Rustavi 2 – No Lessons Learned By Georgian Governments

Tbilisi City Court on the evening of November 5 terminated the right of the General Director of Rustavi 2, Nika Gvaramia, to rule the Television Company, appointing two outsiders as provisional heads of Georgia’s largest TV Company until the Constitutional Court makes a final decision on ownership.

Judge Tamaz Urtmelidze ruled that Kibar Khalvashi’s immediate takeover has to be reflected in civil registry documentation before it is binding.

Davit Dvali, a former co-owner of the company, and Revaz Sakevarishvili, the Deputy Director of rival TV Company Imedi, have been appointed provisional heads of Rustavi 2.

Rustavi 2’s current management consider the ruling unlawful based on the Constitutional Court’s ruling three days prior in which it temporarily suspended the government’s right to immediately enforce decisions in first instance courts if they have been appealed to a higher instance court.

Nika Gvaramia posted on his Facebook page: “Congratulations, my friends. Dictatorship has now been officially established in Georgia.”

Following the decision, Gvaramia held an emergency briefing saying that the government has eradicated even traces of democracy in Georgia, reversing the country’s course from Euro-Atlantic integration towards Russia’s Eurasian Union.

Some influential representatives of Civil Society and Non-Governmental organizations in Georgia published a joint statement naming the court’s ruling concerning the replacement of Rustavi 2’s top management ‘unlawful’.

According to the statement, the decision destroys the editorial independence of Rustavi 2, fundamentally undermines the freedom of media, ruins media pluralism in the country and has implications for the challenging of Georgia’s constitutional order and stability.

“Maintaining Rustavi 2 as a critical TV channel is essential for Georgia’s democracy, especially in light of the upcoming parliamentary elections in 2016,” the statement from Georgian NGOs reads.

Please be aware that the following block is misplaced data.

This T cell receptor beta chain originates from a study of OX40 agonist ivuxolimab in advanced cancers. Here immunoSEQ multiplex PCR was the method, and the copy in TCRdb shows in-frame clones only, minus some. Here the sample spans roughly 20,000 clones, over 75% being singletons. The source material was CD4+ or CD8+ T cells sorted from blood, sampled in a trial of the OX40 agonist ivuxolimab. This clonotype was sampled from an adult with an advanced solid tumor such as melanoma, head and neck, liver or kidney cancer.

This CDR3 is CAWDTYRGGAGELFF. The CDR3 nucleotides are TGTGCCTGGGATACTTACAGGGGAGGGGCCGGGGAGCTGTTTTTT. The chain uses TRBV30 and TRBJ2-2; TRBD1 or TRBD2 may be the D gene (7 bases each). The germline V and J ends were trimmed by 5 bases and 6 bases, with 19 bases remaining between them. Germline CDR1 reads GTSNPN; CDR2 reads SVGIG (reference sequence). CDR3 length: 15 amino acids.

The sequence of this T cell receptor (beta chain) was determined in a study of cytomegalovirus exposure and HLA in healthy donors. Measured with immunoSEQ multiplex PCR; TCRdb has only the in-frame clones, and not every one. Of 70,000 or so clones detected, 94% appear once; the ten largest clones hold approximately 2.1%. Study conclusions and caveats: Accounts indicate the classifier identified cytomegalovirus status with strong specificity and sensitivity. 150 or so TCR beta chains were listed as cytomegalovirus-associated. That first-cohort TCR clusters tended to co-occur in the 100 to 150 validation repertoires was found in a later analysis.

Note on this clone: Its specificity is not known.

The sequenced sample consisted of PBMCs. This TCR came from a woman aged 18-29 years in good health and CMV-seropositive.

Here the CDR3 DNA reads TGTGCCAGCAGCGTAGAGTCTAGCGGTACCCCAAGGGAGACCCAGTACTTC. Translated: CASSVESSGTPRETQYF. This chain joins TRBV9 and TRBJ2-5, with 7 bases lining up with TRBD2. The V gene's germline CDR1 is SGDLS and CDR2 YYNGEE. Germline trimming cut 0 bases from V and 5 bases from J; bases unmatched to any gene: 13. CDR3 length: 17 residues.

Rustavi 2 also received international support from such figures as the US Ambassador to Georgia and Head of the EU Delegation to Georgia, Janos Herman, both of whom expressed deep concern over Rustavi 2’s recent developments.

According to Herman, adherence to the rule of law, democracy and principals of media freedom are important for the EU and, in this direction, the European Union has repeatedly helped Georgia.

“It is important not only to preserve the achievements that Georgia has in terms of the democratic, the rule of law and freedom of the media, but to take the next steps forward.”


The situation in the country, especially surrounding Rustavi 2, is dire. By ‘dire,’ Georgian and international experts as well as the media and civil society mean that the fight is not being waged in law, but through the political interests of the government. In watching the flood of statements by almost all competent and powerful international and local organizations, one could get the impression that only the Georgian Dream and the government in general believe that the case of Rustavi 2 is an argument between two private entities.

Meanwhile, the Georgian government seems to be losing her golden time to advance her democracy and think forward instead of falling into the same pool the previous UNM government did when Imedi TV was massacred in November 2007. Remarkably, the Imedi case became one of the top arguments for Georgia-sceptic European countries not to grant MAP to Georgia at the NATO Bucharest Summit 2008. Curiously, the next NATO Summit of Warsaw is approaching. Is the history being repeated? No lessons learnt by the Georgian governments, it seems.

Zviad Adzinbaia

12 November 2015 22:09